SB: The concept formerly known as AirSea Battle, and the new concept whose name no one uses because it’s so awkward, is a natural response very much in the tradition of the way the U.S. military responds to these kinds of capabilities if you’re worried about Chinese A2/AD getting out to the second island chain: preemptively destroy it. Rather than tolerating this, the basic idea behind the concept is that we are going to reach into the Chinese mainland and destroy before they can be used the radars, the logistical infrastructure, and the mobile missile launchers that are required for A2/AD to actually reach out very far at all beyond the Chinese coast. It involves a lot more than just that idea, the bygone name of AirSea Battle was meant to harken back to the Cold War concept of AirLand Battle which was all about the Army and the Air Force combining their activities in two different domains, the land and the sky, to be more effective against Soviet forces in a potential invasion of Western Europe. The concept of AirSea Battle would similarly combine multiple domains with the Navy and the Air Force cooperating to make it easier to deal with what would be an extremely difficult problem in penetrating hundreds of miles inland to the Chinese mainland to destroy mobile targets that can hide amidst the complex background of the earth’s surface. Not withstanding all the advantages of multi-domain operations in this respect, it is still an immensely difficult project.

It seems to me that the right way to think about this project, AirSea Battle versus Chinese A2/AD, is that you have to look out beyond the immediate military balance into the fairly distant future because the technologies we are talking about won’t mature to the point where they are a serious threat to the second island chain until you get out into the more distant future.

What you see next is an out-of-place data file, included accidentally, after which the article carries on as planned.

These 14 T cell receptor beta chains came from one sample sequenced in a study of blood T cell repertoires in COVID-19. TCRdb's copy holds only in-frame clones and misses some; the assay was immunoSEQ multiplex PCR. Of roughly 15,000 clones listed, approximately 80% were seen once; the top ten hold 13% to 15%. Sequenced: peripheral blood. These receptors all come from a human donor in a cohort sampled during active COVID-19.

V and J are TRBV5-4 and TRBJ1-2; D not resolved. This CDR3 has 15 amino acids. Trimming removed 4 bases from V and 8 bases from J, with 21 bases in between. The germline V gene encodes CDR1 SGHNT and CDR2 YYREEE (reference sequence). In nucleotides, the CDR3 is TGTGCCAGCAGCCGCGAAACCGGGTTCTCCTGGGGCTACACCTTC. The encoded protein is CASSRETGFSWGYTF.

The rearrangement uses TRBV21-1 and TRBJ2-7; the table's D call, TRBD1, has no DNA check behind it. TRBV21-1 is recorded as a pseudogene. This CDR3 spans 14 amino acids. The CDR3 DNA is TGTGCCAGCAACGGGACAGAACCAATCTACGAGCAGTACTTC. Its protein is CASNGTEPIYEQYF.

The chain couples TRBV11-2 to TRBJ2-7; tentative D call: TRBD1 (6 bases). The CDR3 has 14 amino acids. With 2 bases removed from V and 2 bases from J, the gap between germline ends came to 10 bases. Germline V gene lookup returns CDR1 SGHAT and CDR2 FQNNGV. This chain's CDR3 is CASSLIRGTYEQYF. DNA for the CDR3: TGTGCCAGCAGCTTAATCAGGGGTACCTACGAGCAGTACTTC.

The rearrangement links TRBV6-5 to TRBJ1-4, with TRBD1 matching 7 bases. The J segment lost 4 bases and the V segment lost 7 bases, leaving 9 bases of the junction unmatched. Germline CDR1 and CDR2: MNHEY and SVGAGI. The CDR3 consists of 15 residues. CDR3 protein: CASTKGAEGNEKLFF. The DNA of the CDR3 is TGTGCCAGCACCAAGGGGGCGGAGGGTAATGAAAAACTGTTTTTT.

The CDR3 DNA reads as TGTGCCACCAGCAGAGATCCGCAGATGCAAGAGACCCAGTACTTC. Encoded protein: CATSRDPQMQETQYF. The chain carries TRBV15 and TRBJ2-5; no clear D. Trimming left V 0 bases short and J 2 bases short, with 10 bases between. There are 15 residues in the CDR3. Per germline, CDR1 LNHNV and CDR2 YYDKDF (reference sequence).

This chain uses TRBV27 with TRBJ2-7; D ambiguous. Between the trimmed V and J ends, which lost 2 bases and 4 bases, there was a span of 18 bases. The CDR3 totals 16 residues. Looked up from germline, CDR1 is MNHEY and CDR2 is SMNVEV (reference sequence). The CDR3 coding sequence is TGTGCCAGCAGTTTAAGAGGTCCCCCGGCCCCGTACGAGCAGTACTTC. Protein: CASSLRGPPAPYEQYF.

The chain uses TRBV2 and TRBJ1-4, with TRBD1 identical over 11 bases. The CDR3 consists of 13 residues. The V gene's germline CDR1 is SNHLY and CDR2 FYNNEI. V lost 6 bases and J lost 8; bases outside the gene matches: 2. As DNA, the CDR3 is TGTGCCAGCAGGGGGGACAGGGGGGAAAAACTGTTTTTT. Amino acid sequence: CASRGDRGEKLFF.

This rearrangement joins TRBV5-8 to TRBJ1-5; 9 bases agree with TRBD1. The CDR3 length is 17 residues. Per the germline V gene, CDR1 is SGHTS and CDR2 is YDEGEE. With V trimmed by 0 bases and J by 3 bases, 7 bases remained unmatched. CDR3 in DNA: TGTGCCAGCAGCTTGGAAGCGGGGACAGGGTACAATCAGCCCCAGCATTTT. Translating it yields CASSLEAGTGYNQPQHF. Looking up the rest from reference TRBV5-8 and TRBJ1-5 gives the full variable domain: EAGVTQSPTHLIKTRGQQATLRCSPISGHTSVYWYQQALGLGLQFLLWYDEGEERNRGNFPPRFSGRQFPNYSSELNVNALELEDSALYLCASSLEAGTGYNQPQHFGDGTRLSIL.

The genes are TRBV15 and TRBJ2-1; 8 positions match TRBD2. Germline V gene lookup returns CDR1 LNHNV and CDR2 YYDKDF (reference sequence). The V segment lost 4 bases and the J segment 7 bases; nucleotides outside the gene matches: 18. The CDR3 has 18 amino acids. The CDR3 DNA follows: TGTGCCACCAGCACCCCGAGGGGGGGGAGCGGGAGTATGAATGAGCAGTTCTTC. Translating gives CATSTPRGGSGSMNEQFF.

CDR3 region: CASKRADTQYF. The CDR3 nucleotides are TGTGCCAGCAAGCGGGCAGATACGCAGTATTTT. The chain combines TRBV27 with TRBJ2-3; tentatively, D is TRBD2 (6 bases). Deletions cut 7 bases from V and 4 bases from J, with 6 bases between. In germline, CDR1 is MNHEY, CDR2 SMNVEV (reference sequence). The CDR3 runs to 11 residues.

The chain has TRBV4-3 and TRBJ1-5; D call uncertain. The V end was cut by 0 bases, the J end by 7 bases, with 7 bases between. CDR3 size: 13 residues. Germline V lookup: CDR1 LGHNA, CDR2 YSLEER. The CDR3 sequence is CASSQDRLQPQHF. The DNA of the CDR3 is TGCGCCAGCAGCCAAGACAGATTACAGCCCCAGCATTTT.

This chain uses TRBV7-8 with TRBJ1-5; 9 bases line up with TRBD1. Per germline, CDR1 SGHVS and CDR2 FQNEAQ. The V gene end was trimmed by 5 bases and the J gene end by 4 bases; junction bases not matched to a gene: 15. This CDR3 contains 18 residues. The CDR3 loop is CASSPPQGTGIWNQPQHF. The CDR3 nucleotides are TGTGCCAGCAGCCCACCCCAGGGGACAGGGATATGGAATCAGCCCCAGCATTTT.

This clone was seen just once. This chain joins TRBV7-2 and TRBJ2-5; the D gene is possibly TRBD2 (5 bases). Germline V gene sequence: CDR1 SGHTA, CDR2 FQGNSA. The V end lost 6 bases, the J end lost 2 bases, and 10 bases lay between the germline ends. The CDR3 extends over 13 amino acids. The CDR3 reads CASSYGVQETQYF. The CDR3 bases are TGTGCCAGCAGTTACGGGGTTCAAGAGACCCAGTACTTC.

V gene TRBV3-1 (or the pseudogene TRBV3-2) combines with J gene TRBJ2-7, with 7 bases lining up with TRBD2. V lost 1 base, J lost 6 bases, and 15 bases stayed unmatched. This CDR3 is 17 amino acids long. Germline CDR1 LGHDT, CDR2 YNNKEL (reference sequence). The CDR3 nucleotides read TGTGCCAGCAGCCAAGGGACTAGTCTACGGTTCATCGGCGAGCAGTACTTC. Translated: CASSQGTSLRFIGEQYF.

But when you decide that to evaluate this fairly we have to look out beyond 2017, beyond 2020, the paper I wrote recently looks out to 2040, then you have to assume that both the U.S. and China are going to be engaged in a rather energetic, two-sided, adaptive competition in which they each try to thwart the other’s capabilities and where both of them are plausible economic peers after a decade or two of this competition. If you think of the competition between A2/AD and AirSea Battle as a long-term, mutually adaptive competition between economic peers, then the cost-exchange ratio becomes decisive. If the way the U.S. is going to deal with the A2/AD threat to the second island chain is to spend China into the ground, which we did successfully against the Soviet Union in the Cold-War, we are going to spend ourselves into the ground.

Where the Soviet Union was a declining economic power that you could beat in an all-out economically exhausting arms race, we are not going to be able to do that with China unless the economic projections are way wrong. So what that means in turn is if one side or the other has the cost advantage, it means that they are going to win the race if it’s fought to extremis. When you look at the details of how AirSea Battle operates against A2/AD, there is a systematic cost advantage in creating and maintaining area denial as opposed to battering it down in a preemptive strike as AirSea Battle would do.

MP: In your paper you give several concrete suggestions for the U.S. going forward, such as investing in larger, heavier missiles and an anti-ship missile with a range of at least 600km, deploying long-range mobile surface-to-surface missiles to the region, and making policy decisions to reduce U.S. reliance on space and restrict Chinese access to space. What are the greatest limitations for implementing these recommendations politically and operationally?